Why I’m Skipping the Powder Frenzy This Spring and Harvesting Corn Instead

Yes, powder days are a great experience. But for connoisseurs, its spring brother – corn – may be just as good or better.

Like the ugly duckling, most don’t talk about this incredible type of snow. He doesn’t have the “wow” factor in front of a camera. It can be as elusive as powder or more. Many skiers call it mashed potatoes, but it’s not.

So what is corn snow? Well, it looks something like frozen kernels of corn, hence the name. And when the weather and conditions align, it can be as good or even better than a powder day.

To help you on your quest for corn, we dive into the basics of how it’s formed, how to ride it in the mountains, why it’s so enjoyable and where to find it.

Let’s talk about corn snow

How does it form

(Photo/Peter Pick)

Compared to powder snow where you need a cold storm to fall from the sky, corn snow requires a completely different type of weather. It requires many cold, clear nights (below freezing) and warm days (above 40 degrees Fahrenheit) in a row to form properly. Skied at the right time of day, it’s heroic snow. Adherent but velvety. Firm but cuttable.

Once you experience it, you will be hooked.

spring gift

skiing in corn snow
(Photo/Mt. Bachelor)

While you put on your biggest puffy jacket for powder days corn is all about wearing as little as possible. Think beach weather meets mountains.

The corn harvest really begins when most people put away their ski gear. It’s the celebration of a well-skied winter. “Corn season” normally begins around the end of March and lasts until May (or possibly later) at some ski resorts.

Finding Corn: A Wayward Beast

corn snow ski - mt bachelor
(Photo/Mt. Bachelor)

After all that, this is the ultimate golden snow loop. Come too soon, and it’s hard as a rock; too late, and you have sludge reminiscent of mashed potatoes.

When you make the right choice, you will find the ultimate carving surface. To make sure you’re there at the right time, watch how cold it gets at night. If it hits the mid 20s overnight, you’ll probably want to start around 11am. On the other hand, if it barely dips below zero, it’s a good idea to get closer to when the elevators start spinning.

Pro tip: Some ski resorts open their lifts as early as 7:30 am in late spring so you can access the snow at its best.

follow the sun

In addition to weather conditions, another key to finding corn is understanding the terrain on the mountain. Looking for trails with no vegetation, like big open bowls. Trees and bushes can “foul” the snow, resulting in sticky conditions.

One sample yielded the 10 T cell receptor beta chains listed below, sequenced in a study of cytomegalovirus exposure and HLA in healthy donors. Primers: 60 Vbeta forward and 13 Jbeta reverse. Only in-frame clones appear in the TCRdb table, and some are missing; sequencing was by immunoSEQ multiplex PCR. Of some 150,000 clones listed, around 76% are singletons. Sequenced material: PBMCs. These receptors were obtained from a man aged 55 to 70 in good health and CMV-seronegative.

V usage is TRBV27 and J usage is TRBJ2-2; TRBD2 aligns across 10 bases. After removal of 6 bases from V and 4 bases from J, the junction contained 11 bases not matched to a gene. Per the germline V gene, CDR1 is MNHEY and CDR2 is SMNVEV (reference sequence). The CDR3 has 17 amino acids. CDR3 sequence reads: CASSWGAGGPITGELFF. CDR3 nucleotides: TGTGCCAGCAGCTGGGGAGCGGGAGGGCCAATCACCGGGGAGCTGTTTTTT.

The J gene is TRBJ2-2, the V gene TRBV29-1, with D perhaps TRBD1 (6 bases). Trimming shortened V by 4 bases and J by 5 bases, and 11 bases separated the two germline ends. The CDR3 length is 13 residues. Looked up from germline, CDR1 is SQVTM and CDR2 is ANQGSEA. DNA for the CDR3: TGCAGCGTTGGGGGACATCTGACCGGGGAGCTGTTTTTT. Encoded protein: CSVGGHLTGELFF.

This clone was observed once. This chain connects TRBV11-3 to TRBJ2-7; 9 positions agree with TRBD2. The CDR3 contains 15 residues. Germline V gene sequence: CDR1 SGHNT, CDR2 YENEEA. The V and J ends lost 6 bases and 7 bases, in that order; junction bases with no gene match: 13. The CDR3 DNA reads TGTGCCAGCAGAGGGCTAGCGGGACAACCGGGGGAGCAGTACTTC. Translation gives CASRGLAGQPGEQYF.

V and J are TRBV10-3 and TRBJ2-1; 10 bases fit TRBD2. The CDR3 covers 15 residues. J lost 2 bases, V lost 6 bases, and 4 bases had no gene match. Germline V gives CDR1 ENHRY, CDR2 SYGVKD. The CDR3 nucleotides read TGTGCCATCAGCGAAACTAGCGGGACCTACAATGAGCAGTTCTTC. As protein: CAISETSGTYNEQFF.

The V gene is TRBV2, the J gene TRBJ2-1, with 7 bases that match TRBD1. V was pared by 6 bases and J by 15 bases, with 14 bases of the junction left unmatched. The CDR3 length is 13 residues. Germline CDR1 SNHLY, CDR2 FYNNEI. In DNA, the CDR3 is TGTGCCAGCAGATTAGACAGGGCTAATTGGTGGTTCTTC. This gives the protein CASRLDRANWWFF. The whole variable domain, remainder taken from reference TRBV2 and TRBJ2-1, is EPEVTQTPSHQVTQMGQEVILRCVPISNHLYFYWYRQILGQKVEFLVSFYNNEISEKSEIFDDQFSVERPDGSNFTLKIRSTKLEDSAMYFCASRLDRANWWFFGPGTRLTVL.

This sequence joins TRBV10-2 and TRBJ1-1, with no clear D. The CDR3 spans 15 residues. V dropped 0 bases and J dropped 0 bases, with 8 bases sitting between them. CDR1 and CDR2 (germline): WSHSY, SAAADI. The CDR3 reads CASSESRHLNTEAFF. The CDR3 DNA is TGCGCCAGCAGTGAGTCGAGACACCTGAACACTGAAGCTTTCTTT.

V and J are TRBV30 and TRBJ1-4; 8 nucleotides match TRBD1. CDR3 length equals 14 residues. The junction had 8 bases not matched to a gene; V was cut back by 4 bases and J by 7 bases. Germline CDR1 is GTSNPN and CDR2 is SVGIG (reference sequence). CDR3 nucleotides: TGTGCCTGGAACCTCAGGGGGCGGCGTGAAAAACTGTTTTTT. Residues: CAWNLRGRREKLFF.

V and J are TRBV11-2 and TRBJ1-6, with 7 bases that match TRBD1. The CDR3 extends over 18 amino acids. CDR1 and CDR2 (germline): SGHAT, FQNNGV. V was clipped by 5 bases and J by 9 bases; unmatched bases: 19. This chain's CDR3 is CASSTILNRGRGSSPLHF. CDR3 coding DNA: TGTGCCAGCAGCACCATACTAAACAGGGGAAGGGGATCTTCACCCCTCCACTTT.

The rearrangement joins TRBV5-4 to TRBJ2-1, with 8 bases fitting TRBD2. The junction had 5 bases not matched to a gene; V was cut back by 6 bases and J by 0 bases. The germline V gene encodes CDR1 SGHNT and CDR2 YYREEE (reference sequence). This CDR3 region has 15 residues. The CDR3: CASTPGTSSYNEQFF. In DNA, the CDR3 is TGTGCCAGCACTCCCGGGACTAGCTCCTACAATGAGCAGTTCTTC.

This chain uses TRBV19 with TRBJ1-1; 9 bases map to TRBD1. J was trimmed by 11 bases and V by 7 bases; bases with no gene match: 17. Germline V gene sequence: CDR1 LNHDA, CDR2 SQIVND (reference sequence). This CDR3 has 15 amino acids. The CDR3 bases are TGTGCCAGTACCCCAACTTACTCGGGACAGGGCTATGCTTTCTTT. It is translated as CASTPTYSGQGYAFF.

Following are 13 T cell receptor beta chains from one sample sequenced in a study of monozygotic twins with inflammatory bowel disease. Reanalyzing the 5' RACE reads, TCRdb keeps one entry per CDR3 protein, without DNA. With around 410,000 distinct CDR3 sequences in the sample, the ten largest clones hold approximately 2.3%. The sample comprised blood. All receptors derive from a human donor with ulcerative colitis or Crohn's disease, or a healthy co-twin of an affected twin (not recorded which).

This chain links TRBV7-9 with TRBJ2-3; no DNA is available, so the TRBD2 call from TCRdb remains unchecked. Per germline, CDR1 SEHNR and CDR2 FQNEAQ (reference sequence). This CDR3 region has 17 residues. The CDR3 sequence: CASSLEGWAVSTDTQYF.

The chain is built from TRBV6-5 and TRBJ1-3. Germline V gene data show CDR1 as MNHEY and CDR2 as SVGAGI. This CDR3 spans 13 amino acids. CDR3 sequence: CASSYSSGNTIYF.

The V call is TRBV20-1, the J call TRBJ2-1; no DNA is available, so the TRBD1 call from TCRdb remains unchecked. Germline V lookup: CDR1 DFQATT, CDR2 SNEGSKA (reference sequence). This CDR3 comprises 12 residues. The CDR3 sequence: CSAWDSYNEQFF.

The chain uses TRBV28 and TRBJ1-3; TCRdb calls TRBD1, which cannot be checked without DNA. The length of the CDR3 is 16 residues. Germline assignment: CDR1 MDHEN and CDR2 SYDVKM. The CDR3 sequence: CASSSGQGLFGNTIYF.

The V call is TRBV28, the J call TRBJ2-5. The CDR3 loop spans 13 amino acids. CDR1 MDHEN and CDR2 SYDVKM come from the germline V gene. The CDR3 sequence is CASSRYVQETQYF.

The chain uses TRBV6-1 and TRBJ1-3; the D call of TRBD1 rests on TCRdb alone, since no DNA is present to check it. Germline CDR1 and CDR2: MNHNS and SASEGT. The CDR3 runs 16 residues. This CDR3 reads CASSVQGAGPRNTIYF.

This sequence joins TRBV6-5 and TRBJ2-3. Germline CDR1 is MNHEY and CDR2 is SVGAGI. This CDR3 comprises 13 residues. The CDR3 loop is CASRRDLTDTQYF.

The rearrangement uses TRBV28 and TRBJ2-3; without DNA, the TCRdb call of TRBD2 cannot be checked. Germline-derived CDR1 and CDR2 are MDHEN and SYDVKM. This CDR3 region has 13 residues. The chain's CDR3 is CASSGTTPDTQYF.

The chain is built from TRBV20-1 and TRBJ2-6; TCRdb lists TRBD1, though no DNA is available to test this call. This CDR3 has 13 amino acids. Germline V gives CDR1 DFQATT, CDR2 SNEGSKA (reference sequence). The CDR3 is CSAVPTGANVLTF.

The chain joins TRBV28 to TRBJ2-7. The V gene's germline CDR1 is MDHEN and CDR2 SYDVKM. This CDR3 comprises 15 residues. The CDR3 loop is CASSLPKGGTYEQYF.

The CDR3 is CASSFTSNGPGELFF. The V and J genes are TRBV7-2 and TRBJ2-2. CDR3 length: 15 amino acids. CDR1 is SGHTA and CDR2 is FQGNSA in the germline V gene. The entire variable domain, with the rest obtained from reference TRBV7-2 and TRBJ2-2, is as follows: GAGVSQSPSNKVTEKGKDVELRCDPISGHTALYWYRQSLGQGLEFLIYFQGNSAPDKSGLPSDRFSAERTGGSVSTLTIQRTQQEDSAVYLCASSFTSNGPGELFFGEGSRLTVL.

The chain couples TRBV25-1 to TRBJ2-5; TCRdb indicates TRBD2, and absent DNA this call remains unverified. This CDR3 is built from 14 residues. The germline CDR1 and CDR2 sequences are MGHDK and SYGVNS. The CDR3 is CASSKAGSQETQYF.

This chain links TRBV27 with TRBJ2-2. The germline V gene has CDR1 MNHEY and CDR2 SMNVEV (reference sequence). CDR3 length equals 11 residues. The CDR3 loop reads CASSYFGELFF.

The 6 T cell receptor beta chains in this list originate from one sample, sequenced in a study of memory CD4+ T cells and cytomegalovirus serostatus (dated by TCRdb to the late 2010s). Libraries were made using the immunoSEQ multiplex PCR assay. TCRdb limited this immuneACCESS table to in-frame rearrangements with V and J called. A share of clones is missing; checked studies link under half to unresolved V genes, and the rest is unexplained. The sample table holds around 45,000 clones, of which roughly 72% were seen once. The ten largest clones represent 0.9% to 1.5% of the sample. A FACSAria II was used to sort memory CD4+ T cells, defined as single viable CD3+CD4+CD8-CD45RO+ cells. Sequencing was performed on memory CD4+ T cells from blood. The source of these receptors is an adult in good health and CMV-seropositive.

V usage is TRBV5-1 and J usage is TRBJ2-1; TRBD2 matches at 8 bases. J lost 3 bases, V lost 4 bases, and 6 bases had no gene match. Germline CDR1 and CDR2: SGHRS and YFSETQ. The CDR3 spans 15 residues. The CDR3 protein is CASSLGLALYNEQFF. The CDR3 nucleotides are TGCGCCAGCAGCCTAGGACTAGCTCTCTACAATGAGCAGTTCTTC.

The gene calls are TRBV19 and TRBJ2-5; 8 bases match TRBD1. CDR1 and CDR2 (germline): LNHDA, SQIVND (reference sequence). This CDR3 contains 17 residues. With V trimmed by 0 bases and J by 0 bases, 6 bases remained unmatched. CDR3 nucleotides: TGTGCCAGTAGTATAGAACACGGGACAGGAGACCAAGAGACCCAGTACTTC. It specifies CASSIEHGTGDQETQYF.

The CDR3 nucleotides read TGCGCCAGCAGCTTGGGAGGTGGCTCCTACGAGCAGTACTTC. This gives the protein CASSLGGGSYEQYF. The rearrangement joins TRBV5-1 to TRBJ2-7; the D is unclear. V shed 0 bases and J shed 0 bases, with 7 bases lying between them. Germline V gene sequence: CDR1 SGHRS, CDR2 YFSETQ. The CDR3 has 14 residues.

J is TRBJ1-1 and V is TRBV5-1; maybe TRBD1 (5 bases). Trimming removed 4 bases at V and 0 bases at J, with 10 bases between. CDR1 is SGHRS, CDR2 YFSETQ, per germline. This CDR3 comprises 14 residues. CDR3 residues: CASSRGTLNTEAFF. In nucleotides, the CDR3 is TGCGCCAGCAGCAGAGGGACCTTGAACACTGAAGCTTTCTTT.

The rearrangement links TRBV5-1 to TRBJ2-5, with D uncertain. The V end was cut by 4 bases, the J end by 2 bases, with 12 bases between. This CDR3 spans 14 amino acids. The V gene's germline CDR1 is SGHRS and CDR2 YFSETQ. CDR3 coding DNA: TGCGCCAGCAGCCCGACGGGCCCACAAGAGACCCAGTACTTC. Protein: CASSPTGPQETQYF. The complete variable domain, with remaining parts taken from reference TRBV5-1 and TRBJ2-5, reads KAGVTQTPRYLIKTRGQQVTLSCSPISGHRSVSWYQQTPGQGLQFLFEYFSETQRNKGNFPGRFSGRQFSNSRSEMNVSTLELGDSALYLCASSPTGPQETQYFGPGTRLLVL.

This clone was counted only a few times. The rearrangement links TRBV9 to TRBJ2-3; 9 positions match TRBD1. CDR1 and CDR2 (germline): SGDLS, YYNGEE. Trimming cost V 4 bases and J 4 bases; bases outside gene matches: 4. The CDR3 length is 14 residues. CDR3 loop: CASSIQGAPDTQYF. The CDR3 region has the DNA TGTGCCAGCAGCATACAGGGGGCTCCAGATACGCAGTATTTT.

In the northern hemisphere, the sun softens south-facing terrain first. From there, the eastern slopes will then soften, followed by paths facing west. Finally, the northern slopes will soften last.

Why you will love it

corn snow ski - light dressing
(Photo/Emily Tidwell)

Compared to powder days, most people have given up skiing at this time of year. This means that lift lines are non-existent. The sun is hot, so you can wear a layer fraction you need mid-winter. And the snow is pretty much guaranteed to be soft.

And it’s not the time to ski either. With spring providing more daylight, you can hit the slopes in the morning, then follow up with a round of golf, a bike rideor just sip a drink on the deck while enjoying the good life.

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Ski corn: where to go

Some skiers have never experienced corn snow, and that’s because it takes a lot of factors to form. Clouds, wind, air temperature, precipitation and sun angle can affect corn quality.

corn snow skiing - Mammoth Mountain
(Photo/Peter Pick)

From a meteorological point of view, the Southern Sierra, where mammoth mountain is, has the best spring climate for it.

Mt. Bachelor happens to within a second weather-wise. While its weather isn’t as consistent, its topography makes up for it in spades. Located on a dormant volcano, its conical shape offers the ability to chase the perfect softness of snow for hours instead of a small window.

To complete the top 3, you will find another ski resort dedicated to late-season skiing: Tahoe Palisades. Specifically, Alpine Meadows offers several features that also allow you to follow the sun like Mt. Bachelor.

Skiers should start harvesting corn on the Sherwood chairlift in the morning. Once it gets too soft, head to the Summit Express or Lakeview lifts and end the day on Scott. Although it’s less consistent with nighttime frost compared to the other two resorts, it more than makes up for it with the number of activities available for the afternoon.

If you hate crowds, love the sun, and want a bargain on accommodation, don’t put away your ski gear. Instead, book a ski trip in April or May and go get some corn. Spring might just be your new favorite season.

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